Journal Article

The One World, One Science Argument

André Kukla

in The British Journal for the Philosophy of Science

Published on behalf of British Society for the Philosophy of Science

Volume 59, issue 1, pages 73-88
Published in print March 2008 | ISSN: 0007-0882
Published online March 2008 | e-ISSN: 1464-3537 | DOI: http://dx.doi.org/10.1093/bjps/axn001
The One World, One Science Argument

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The one world, one science argument (so named by Rescher) is advanced by Carl Sagan and others to support the thesis that we will be able to learn to converse with intelligent extraterrestrials if and when we encounter them. The prima facie obstacle to extraterrestrial communication is that the aliens’ culture and geography are bound to be so different from ours that we would find it extremely difficult, if not practically impossible, to find a common topic on which we can both converse. Sagan's rebuttal is that we will share mathematics and the laws of physics, these being the same for all intelligent beings regardless of local cultural and geographical variations. I show that this argument fails even if its contentious assumptions about science and the world are granted—that is to say, it fails on uncontentious grounds. 1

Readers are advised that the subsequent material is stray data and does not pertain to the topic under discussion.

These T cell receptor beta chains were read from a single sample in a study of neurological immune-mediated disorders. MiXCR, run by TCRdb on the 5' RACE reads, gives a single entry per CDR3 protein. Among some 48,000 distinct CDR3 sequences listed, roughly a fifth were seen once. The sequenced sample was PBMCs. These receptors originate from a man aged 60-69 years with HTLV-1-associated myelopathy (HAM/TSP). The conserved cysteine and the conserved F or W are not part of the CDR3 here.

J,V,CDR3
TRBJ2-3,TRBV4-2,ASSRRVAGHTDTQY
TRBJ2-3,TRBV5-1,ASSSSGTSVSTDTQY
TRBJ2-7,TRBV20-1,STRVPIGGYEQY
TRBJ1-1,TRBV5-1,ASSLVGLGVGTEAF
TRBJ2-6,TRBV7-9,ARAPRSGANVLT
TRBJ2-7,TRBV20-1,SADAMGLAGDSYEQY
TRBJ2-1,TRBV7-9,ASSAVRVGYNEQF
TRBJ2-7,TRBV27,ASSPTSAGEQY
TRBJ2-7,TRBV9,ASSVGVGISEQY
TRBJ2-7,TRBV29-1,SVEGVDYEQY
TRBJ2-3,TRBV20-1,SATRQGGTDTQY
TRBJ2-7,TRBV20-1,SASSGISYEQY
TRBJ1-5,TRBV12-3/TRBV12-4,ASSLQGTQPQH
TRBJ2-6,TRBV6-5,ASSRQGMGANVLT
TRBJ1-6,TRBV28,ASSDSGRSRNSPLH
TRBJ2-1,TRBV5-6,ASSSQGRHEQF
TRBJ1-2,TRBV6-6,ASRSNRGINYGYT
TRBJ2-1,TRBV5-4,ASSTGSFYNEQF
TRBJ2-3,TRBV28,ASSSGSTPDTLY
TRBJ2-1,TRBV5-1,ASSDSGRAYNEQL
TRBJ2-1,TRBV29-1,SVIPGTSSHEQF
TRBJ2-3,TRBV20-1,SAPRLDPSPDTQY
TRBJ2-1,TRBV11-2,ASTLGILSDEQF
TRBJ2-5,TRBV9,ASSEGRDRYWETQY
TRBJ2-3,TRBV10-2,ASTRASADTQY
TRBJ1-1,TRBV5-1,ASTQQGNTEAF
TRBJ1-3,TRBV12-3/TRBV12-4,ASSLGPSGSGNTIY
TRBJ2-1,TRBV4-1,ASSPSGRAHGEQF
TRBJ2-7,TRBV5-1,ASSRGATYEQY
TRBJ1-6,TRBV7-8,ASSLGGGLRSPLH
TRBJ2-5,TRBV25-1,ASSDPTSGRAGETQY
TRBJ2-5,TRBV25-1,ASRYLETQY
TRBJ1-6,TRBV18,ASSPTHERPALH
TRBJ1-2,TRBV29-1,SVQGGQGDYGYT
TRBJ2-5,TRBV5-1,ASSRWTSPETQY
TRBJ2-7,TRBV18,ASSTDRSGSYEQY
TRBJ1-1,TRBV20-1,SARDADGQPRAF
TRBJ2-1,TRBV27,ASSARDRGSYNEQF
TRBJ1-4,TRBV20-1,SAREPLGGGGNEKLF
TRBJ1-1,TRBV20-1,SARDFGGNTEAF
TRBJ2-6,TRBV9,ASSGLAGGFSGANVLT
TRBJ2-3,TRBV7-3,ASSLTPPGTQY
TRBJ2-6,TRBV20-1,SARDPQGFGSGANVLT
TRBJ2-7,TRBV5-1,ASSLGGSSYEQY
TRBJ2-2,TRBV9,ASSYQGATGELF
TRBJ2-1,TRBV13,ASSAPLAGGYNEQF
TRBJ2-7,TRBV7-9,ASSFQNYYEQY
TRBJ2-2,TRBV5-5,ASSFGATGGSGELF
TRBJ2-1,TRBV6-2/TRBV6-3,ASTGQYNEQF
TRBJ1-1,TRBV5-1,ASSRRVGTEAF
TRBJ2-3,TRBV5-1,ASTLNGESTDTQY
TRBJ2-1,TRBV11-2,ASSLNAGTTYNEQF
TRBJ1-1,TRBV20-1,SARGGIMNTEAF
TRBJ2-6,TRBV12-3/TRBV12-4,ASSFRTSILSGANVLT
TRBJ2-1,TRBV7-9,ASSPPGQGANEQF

OWOS

2

OWOS and Social Constructivism

3

OWOS and Conceptual Relativism

4

OWOS and the Selection Problem

5

The Fundamental Laws Solution

6

The Mathematics Solution

7

The Radio Solution

8

The Common Conditions Solution

9

The Intractability of the Selection Problem

10

The Superfluity of OWOS

Journal Article.  6868 words.  Illustrated.

Subjects: Philosophy of Science ; Science and Mathematics

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